Monday, June 30, 2008

Designer Babies

If you could, would you choose for your baby to have blond hair or brown? What about the baby's eye color? Blue or Green? That technology could soon be available, but is it ethical? That's the question many are raising after a couple eliminated the risk of hereditary colon cancer for their little girl.


This should be an interesting controversy to follow.

Here's the story that ran on ABC:

What if we could eradicate hereditary breast cancer by screening embryos? It 's controversial, but it's just been done for the first time in Britain and a handful of doctors are already doing it here in the U.S. The results are incredibly promising and are giving hope to families with a long history of the disease.

But some fear it could be the beginning of a brave new world where parents design their own children screening not just for deadly disease but for everything from beauty to intelligence.

In the movie "Gattaca", the fictional world of the future included selective genetics where undesirable genes were eliminated before birth. This brave new world on film was science fiction fantasy, but the science is fiction no more. Chloe Kingsbury is living proof.

Chloe's father, Chad, carries a gene for deadly genetic colon cancer that has killed two uncles, his mother and his grandfather. Because he carries the gene, he has an 85% chance of getting colon cancer. His offspring have a 50% chance of inheriting the gene from him.

So Chad and wife Colby used a new method of genetic testing called preimplantation genetic diagnosis (PGD) which screens embryos for genetic disease. It allowed them to bring their daughter Chloe into the world without any fear that she'll get the disease. Chad said, "I've seen what this disease can do firsthand. I've held my mother's hand while she died. I look at my grandma every time I see her and there is an emptiness there. I mean, she's lost all three of her children. and I - I just, I couldn't do that."

And now one doctor in London used PGD to help a 27yr-old woman conceive Britain's first baby guaranteed to be free of hereditary breast cancer. Dr. Paul Serhal from University College London Hospital said, "All the lineage of the child will be free of the cancer and this to me is a very important message you want to put across."

It's been 30 years since the world's first test tube baby raised ethical questions over reproductive science and now with this medical milestone comes a new debate over genetic selection. Dr. Arthur Caplan, the Director of the Center for Bioethics at the University of Pennsylvania, said, "Today we saw the door open. The rare ethical challenge is where is this going to take us in the future? How far will we go to letting people design their babies?"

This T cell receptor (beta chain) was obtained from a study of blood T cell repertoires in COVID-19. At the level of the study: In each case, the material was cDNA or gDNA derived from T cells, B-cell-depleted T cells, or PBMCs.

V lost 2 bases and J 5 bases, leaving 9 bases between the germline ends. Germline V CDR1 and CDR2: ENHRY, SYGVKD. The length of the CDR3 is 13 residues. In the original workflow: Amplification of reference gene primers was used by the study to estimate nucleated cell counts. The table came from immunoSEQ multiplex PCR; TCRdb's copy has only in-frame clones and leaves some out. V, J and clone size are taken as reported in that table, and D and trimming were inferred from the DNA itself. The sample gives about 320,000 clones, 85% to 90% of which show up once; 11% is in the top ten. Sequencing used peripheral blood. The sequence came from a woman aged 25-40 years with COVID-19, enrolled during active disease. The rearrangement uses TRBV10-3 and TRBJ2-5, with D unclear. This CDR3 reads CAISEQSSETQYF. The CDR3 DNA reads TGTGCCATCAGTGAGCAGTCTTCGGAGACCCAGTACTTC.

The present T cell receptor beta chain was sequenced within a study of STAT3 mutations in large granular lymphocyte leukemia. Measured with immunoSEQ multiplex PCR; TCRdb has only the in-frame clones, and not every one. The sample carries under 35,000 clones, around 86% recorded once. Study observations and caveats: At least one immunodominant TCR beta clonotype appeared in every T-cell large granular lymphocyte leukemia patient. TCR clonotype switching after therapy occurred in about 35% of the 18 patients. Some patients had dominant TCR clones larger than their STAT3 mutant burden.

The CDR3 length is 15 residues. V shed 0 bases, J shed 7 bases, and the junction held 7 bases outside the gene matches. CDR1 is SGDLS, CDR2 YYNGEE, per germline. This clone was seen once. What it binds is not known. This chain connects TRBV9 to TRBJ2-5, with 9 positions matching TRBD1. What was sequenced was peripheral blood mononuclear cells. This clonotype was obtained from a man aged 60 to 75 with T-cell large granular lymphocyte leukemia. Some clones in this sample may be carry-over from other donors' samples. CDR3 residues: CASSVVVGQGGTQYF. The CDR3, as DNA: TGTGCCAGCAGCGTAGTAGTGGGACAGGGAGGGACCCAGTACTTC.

The Kingsbury's though wouldn't have it any other way. Chad said, "You just want to make a happy life for your child. And I think that's all we're trying to do."

What do you think about genetic testing? Will it lead to designer babies?

-NewsAnchorMom Jen

Methodist Medical Center's new online healthcare program, MyMethodist eHealth, is a proud sponsor of this blog post. MyMethodist eHealth is the secure link to your doctor's office that lets you request appointments, order prescription refills, update your personal health record, and more. Sign up for MyMethodist eHealth here.

4 comments:

Maria said...

I think it is a slippery slope that we must carefully traverse. Also, we (everyone) needs to keep in mind that just because we CAN do things doesn't mean we SHOULD.

It'd be interesting to get the Right to Life take on this...

baby girl said...

I think we shouldn't use genetic testing, it a risky place and we cant know what will be the next step.

Rixblix said...

I've debated responding...it's such a wide open area.

The reality is that the state of health care is awful. And I could, in theory, understand parents not wanting to re-visit genetic illness and all that is entailed on their children. For example, women who know they are carriers of hemophilia could select eggs/embryos not affected with the hemophilia gene. They would save their children from all that living with hemophilia include. Those include: (but aren't limited to) exorbitant medical costs, pain, life long dependence on drugs, possible exposure to blood born pathogens, risk of traumatic brain/joint injuries from internal bleeding . Are those parents wrong for wanting to spare a child of that?

Unless someone has had an intimate experience with a genetic illness, it's impossible to understand the attraction to preventing such a thing. Genetic illnesses don't just affect the current generation of a family but every generation thereafter.

When this issue is examined, people always assume that parents will pick skin/eye/hair color...but these advances have implications that the vast majority of people have no idea about.

And then there is the very real possibility of an insurance company denying a dependent because of the RISK of genetic illness. For example, what if I was told (because I carry the gene that causes hemophilia) by my insurance that I would not be allowed to have a child unless we could select an egg/embryo unaffected?

These aren't the things of science fiction anymore. These are real issues facing parents every day.

newsanchormom.com said...

Rix-Some unrelated info: I am working on a story on hemophilia for July Healthwatch, which runs on the 19th of the month. I will post it on my blog too. If you want to share your story, please email me and I will include it when I post the HOI story. Thanks!

 
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